By Margaret Regan
IN MARGARET GARCIA'S painterly vision of East Los Angeles, the Chicano barrio of the City of the Angels, the streets may be mean but they're sacred. The radiant yellow building of El Progreso Auto Parts lights up a purple night sky. The window of Los Cinco Puntos, maybe a bar, maybe a disco, opens wide to reveal the souls inside. Tiny yellow bungalows bloom like brave flowers amid the chain-link fences and metal gates locked to keep out danger. In her deft little oils on canvas, Garcia evokes these places of her childhood, places she says now have "mystic connotations."
People, Places, Influences is the name Garcia has given to her show at José Galvez Gallery. Her 18 works, divided between oils and silkscreen monoprints, are portraits of Chicanos known and unknown to the outside world, architectural views and spiritual homages to the traditions that have shaped her vision.
The artist grew up in the barrio and later picked up her MFA at the University of Southern California. But her work underlines her continuing connection to her urban Chicano roots and to the Mexican arts that are so often such an integral part of a Chicano artistic identity. The five small oils in the places series, all engagingly painted, show a pride in the barrio homeplace. A couple of supple monoprints celebrate the colors and rhythms of Mexican traditional dance. A half dozen oils are portraits of Chicano men, men ranging from glaring street tough to bespectacled intellectual to sainted political activist.
These portraits are reminiscent of Chicano political art of a few decades back. By depicting indiduals in all their variety, Garcia is trying to overturn stereotypes and give a little glory to the barrio men who meet with such contempt in the wider culture. If they're not all that original, they have been painted in a vigorous Expressionist style and colored in the outrageous hues of the Fauves or of Mexican folk art.
"Jose Luis Lopez" is the tough guy, a man with an angry glare, an angular jaw and a metal cross dangling out of his ear. Garcia has cropped this portrait closely and you can almost feel the man's rage itching to break out. But Garcia also paints the men who have gone against type, such as "Danny," the noted Chicano actor Danny de la Paz. Garcia has placed him half in and half out of his house, perhaps to suggest the difficulty of living in both the Anglo and Chicano worlds. His face is a blaze of broad yellow and red brushstrokes, which reverberate against the bright red of his baseball cap, his purple jacket and the deep blue sky outside. "Elias Nahmias," another close-cropped portrait in yellows and gray-violet, is a painting of a Chicano filmmaker.
Garcia's picture of Cesar Chavez, the United Farmworkers founder who died two years ago, comes closest to the political hagiography so characteristic of the activist '60s and '70s. Painted on a large piece of unstretched canvas, Chavez's fine face is pictured against an idyllic landscape of purple mountains and green fields. This painting is traveling pretty close to outright sentimentality.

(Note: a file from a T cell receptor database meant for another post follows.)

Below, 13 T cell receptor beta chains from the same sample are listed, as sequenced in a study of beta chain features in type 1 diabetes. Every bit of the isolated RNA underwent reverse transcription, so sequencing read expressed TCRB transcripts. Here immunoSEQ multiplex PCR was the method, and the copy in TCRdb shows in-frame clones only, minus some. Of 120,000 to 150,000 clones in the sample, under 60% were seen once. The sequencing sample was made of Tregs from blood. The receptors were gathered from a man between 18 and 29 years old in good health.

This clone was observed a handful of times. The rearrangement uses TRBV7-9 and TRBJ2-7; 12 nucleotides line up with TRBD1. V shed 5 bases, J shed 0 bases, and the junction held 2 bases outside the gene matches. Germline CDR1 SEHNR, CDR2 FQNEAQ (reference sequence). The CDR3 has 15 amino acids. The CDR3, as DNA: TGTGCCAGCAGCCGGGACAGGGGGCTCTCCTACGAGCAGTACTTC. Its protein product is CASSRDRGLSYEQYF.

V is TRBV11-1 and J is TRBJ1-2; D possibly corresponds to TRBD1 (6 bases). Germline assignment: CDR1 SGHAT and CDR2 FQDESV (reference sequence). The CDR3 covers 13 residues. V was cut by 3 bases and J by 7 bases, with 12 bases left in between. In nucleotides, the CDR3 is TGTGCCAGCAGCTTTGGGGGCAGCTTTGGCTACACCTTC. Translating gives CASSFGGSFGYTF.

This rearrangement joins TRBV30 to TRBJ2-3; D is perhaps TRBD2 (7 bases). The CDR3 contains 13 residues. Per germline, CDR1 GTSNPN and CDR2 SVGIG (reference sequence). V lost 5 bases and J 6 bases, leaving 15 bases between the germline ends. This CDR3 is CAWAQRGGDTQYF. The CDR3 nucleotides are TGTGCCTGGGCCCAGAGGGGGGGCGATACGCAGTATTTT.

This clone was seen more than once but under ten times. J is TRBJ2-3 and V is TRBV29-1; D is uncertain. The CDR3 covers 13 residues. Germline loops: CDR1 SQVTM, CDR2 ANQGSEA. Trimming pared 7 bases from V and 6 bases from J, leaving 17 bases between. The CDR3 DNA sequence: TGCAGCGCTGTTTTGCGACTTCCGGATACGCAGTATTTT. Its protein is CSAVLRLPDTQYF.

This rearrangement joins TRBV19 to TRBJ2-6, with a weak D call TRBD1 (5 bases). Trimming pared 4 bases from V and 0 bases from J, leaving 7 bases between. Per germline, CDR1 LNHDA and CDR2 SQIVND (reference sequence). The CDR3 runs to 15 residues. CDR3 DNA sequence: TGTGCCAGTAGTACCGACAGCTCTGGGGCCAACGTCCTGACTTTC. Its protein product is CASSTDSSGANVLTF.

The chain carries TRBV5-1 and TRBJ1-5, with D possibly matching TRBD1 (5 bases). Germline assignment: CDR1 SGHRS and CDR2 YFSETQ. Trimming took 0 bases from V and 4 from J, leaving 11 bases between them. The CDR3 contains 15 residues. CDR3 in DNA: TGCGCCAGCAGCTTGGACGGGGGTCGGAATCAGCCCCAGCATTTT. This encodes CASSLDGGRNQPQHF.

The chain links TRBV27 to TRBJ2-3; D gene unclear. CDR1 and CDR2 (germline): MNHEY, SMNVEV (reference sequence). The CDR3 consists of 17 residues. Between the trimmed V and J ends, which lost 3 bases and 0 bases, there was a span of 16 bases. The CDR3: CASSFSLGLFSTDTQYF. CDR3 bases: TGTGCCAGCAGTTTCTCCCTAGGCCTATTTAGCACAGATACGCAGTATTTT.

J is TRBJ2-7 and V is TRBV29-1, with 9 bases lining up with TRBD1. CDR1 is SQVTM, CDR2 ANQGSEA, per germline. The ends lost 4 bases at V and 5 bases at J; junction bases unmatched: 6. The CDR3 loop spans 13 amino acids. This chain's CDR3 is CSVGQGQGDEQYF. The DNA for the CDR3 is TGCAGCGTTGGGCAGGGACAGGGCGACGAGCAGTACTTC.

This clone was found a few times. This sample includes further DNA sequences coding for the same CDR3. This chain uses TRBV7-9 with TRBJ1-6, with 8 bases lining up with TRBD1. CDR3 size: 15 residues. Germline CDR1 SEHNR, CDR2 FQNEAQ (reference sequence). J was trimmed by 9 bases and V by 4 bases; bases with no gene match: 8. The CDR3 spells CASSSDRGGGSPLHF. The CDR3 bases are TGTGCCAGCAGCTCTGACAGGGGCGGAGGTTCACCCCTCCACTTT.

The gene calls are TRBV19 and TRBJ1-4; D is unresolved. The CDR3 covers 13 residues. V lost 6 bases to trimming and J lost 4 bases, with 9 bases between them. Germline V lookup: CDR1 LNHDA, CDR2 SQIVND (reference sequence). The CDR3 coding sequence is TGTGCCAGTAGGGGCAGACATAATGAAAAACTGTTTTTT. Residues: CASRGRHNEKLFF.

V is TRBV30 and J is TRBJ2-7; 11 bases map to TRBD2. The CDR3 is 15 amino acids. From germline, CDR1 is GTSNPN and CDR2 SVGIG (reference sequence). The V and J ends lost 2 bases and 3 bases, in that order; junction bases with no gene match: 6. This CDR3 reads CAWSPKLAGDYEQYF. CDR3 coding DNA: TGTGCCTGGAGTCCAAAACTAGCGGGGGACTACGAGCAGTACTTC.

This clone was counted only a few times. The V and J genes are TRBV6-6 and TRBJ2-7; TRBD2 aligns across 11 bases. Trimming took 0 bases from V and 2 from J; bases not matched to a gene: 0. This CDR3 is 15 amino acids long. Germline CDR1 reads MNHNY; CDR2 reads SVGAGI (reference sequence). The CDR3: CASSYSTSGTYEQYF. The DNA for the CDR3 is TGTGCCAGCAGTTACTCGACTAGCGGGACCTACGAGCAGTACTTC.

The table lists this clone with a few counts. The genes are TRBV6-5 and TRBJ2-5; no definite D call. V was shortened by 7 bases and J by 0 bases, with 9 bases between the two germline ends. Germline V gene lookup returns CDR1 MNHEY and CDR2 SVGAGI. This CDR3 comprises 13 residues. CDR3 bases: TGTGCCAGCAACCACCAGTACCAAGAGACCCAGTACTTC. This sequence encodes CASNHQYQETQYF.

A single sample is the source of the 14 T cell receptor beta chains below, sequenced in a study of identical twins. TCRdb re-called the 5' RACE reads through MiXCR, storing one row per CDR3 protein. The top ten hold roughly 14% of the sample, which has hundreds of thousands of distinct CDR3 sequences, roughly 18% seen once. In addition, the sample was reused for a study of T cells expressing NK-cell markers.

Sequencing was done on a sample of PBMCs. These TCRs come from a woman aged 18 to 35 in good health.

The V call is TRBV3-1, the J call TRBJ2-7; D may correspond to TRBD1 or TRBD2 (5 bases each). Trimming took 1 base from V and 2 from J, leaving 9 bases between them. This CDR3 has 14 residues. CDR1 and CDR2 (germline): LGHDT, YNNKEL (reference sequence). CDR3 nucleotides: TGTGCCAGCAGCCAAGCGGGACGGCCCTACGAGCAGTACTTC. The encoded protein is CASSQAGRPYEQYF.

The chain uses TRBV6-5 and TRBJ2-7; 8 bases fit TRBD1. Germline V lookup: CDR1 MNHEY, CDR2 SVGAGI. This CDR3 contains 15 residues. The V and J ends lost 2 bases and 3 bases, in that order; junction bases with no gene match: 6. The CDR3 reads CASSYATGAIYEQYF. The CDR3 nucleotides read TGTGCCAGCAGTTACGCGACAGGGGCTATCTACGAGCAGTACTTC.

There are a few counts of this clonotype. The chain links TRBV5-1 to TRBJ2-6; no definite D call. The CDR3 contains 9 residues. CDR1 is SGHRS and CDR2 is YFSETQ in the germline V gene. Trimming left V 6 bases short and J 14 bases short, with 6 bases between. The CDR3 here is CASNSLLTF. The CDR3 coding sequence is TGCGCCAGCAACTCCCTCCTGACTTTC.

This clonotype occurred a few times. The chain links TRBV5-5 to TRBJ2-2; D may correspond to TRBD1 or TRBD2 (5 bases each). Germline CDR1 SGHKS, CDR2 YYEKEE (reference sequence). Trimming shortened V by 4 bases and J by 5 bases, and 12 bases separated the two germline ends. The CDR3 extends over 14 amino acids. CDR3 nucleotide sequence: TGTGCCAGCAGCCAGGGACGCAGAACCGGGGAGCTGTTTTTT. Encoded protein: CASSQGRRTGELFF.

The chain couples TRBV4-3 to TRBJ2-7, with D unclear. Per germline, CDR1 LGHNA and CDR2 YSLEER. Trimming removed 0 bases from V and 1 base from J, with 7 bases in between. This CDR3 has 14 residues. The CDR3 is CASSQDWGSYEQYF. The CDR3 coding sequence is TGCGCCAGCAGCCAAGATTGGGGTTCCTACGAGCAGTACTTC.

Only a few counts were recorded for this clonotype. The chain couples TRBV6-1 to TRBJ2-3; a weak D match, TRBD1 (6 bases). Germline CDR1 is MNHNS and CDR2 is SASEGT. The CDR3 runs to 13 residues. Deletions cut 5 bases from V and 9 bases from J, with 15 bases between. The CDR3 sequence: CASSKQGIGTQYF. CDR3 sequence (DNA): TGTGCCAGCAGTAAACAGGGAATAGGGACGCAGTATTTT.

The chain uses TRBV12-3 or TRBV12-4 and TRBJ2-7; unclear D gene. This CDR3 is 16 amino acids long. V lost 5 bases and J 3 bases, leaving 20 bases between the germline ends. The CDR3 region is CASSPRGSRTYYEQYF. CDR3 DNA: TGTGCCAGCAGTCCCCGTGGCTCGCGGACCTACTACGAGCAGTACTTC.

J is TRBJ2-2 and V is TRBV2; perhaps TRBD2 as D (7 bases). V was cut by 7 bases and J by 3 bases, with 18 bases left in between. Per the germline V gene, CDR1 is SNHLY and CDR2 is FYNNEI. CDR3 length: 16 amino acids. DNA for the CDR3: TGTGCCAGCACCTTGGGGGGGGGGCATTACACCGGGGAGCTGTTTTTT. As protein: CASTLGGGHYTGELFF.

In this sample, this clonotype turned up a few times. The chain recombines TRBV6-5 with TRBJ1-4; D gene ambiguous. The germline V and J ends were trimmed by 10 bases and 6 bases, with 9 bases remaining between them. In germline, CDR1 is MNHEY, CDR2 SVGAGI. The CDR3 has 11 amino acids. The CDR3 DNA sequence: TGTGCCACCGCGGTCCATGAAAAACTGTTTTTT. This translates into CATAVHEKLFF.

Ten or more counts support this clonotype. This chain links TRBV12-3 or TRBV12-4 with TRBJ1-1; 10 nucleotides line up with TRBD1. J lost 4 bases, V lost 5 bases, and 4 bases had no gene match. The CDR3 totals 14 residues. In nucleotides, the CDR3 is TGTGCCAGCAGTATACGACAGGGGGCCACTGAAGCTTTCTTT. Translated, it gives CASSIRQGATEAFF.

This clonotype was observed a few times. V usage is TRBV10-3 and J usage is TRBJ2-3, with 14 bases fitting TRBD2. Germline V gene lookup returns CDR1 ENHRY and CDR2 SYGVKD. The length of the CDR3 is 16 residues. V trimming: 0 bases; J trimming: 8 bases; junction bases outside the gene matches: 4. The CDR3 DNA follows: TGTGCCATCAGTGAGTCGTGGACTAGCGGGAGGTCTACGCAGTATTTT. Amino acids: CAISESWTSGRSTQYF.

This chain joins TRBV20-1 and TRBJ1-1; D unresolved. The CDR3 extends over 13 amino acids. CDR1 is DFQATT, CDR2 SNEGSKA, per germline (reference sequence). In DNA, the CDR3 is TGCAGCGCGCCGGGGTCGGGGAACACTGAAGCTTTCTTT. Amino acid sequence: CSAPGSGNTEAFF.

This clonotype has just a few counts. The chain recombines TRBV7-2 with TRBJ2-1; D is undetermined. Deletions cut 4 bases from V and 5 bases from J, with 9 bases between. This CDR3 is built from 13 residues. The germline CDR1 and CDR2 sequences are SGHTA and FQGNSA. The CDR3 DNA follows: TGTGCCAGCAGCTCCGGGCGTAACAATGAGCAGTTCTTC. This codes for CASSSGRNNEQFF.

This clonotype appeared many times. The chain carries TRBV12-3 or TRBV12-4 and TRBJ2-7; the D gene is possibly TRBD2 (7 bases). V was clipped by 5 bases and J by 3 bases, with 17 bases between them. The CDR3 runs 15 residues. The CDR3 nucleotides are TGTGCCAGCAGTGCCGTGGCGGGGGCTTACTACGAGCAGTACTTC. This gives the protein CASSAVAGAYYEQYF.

More interesting are the pictures that make use of Latin magical realism and the folk religions of Mexico and the barrio. Garcia has reworked these forms effectively for psychological explorations. "Rumors of Intended Suicide" is a smooth, glossy painting on tin, in the tradition of Mexican religious retablos. These ubiquitous pieces of folk art were painted to commemorate important family events or to give thanks to God or the saints for miracles worked and favors granted.
Garcia's update is more ambiguous than those. Her modern retablo setting is a room painted bright blue and green, illuminated by the blue light of the television. The possible suicide victim is a woman prostate on a glowing pink and maroon bed. Lurking behind the bedroom door is an angel who may or may not have the power to save her. It could be that the television's light nowadays is stronger than the angel's.
Garcia has painted a Chicana woman's face onto another piece of tin, cut into the rounded arch of a saint's shrine. Called "Santa Negra"--Saint Black Woman--this saint is both holy and sexy. The woman's head, shoulders and breasts are sensuously painted in red and brown and outlined in purple and blue; rays of grace flash out from her body into the surround of shiny gold. It's a painting, Garcia writes, about her "quest for my spiritual place."
This saint's opposite number appears in the playful "My Ego Is My Demon." Like Gronk, a wildly successful East Los Angeles Chicano artist whose mid-career retrospective is now at the Tucson Museum of Art, Garcia enjoys using the diablo of Mexican folk art. The delicious red devil in this monoprint has taken the form of a mask, which a woman has just removed from her face. A fauvist delight in yellow, purple, red and teal, this piece suggests that our rambunctious inner demons are tough opponents for any angels who might be hovering helpfully above the city streets.
Margaret Garcia: People, Places, Influences continues through the evening of May 20 at José Galvez Gallery, 743 N. Fourth Ave. Gallery hours are 10 a.m. to 4 p.m. Wednesday through Friday, 11 a.m. to 3 p.m. Saturday, and from 7 to 10 p.m. on Downtown Saturday Night, this month on May 20. For more information call 624-2878.
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